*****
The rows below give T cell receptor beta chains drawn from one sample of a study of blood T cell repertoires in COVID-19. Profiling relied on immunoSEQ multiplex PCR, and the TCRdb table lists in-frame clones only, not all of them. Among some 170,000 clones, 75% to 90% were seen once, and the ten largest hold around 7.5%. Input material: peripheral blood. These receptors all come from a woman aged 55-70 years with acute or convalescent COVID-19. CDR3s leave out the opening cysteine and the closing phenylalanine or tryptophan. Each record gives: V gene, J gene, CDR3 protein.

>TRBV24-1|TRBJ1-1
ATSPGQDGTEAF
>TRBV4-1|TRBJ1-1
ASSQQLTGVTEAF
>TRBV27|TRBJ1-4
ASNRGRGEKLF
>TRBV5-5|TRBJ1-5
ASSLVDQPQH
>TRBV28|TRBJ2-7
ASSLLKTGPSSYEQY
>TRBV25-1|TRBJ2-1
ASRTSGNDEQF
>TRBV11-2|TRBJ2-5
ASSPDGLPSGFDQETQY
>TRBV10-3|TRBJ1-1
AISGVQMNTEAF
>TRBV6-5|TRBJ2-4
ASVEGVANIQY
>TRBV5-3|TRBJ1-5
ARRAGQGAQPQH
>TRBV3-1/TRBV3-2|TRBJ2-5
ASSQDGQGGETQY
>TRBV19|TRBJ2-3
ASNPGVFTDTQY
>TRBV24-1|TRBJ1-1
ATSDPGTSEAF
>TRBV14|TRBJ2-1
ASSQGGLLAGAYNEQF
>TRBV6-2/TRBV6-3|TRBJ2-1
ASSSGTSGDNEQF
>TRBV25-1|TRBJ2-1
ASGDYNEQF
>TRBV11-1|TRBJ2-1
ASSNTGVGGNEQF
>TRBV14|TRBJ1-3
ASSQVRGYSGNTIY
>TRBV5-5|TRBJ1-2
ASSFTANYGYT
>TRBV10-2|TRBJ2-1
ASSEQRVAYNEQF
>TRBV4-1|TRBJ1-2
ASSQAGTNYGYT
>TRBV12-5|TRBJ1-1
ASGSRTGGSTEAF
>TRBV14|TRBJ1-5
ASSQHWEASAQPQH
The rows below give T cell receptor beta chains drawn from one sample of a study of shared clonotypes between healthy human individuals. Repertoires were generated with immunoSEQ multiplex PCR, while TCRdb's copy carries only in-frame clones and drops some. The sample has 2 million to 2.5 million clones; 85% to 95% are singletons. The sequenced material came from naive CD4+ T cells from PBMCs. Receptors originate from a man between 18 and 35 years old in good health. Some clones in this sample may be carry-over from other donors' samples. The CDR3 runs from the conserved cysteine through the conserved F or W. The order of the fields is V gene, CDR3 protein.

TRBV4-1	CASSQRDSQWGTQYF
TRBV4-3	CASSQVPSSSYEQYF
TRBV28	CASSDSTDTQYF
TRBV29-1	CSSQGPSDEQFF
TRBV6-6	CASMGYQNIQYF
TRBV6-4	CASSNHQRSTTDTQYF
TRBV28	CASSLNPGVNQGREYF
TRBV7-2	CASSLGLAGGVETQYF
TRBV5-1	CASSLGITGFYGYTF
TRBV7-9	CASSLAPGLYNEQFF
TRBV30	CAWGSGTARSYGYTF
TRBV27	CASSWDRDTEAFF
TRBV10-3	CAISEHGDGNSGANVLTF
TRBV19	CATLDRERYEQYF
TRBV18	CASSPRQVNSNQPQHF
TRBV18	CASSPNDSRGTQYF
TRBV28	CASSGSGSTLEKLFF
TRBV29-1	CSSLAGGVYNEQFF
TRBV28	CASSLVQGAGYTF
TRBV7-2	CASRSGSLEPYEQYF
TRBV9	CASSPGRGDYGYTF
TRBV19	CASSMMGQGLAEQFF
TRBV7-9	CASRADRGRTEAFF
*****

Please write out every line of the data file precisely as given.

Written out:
The rows below give T cell receptor beta chains drawn from one sample of a study of blood T cell repertoires in COVID-19. Profiling relied on immunoSEQ multiplex PCR, and the TCRdb table lists in-frame clones only, not all of them. Among some 170,000 clones, 75% to 90% were seen once, and the ten largest hold around 7.5%. Input material: peripheral blood. These receptors all come from a woman aged 55-70 years with acute or convalescent COVID-19. CDR3s leave out the opening cysteine and the closing phenylalanine or tryptophan. Each record gives: V gene, J gene, CDR3 protein.

>TRBV24-1|TRBJ1-1
ATSPGQDGTEAF
>TRBV4-1|TRBJ1-1
ASSQQLTGVTEAF
>TRBV27|TRBJ1-4
ASNRGRGEKLF
>TRBV5-5|TRBJ1-5
ASSLVDQPQH
>TRBV28|TRBJ2-7
ASSLLKTGPSSYEQY
>TRBV25-1|TRBJ2-1
ASRTSGNDEQF
>TRBV11-2|TRBJ2-5
ASSPDGLPSGFDQETQY
>TRBV10-3|TRBJ1-1
AISGVQMNTEAF
>TRBV6-5|TRBJ2-4
ASVEGVANIQY
>TRBV5-3|TRBJ1-5
ARRAGQGAQPQH
>TRBV3-1/TRBV3-2|TRBJ2-5
ASSQDGQGGETQY
>TRBV19|TRBJ2-3
ASNPGVFTDTQY
>TRBV24-1|TRBJ1-1
ATSDPGTSEAF
>TRBV14|TRBJ2-1
ASSQGGLLAGAYNEQF
>TRBV6-2/TRBV6-3|TRBJ2-1
ASSSGTSGDNEQF
>TRBV25-1|TRBJ2-1
ASGDYNEQF
>TRBV11-1|TRBJ2-1
ASSNTGVGGNEQF
>TRBV14|TRBJ1-3
ASSQVRGYSGNTIY
>TRBV5-5|TRBJ1-2
ASSFTANYGYT
>TRBV10-2|TRBJ2-1
ASSEQRVAYNEQF
>TRBV4-1|TRBJ1-2
ASSQAGTNYGYT
>TRBV12-5|TRBJ1-1
ASGSRTGGSTEAF
>TRBV14|TRBJ1-5
ASSQHWEASAQPQH
The rows below give T cell receptor beta chains drawn from one sample of a study of shared clonotypes between healthy human individuals. Repertoires were generated with immunoSEQ multiplex PCR, while TCRdb's copy carries only in-frame clones and drops some. The sample has 2 million to 2.5 million clones; 85% to 95% are singletons. The sequenced material came from naive CD4+ T cells from PBMCs. Receptors originate from a man between 18 and 35 years old in good health. Some clones in this sample may be carry-over from other donors' samples. The CDR3 runs from the conserved cysteine through the conserved F or W. The order of the fields is V gene, CDR3 protein.

TRBV4-1	CASSQRDSQWGTQYF
TRBV4-3	CASSQVPSSSYEQYF
TRBV28	CASSDSTDTQYF
TRBV29-1	CSSQGPSDEQFF
TRBV6-6	CASMGYQNIQYF
TRBV6-4	CASSNHQRSTTDTQYF
TRBV28	CASSLNPGVNQGREYF
TRBV7-2	CASSLGLAGGVETQYF
TRBV5-1	CASSLGITGFYGYTF
TRBV7-9	CASSLAPGLYNEQFF
TRBV30	CAWGSGTARSYGYTF
TRBV27	CASSWDRDTEAFF
TRBV10-3	CAISEHGDGNSGANVLTF
TRBV19	CATLDRERYEQYF
TRBV18	CASSPRQVNSNQPQHF
TRBV18	CASSPNDSRGTQYF
TRBV28	CASSGSGSTLEKLFF
TRBV29-1	CSSLAGGVYNEQFF
TRBV28	CASSLVQGAGYTF
TRBV7-2	CASRSGSLEPYEQYF
TRBV9	CASSPGRGDYGYTF
TRBV19	CASSMMGQGLAEQFF
TRBV7-9	CASRADRGRTEAFF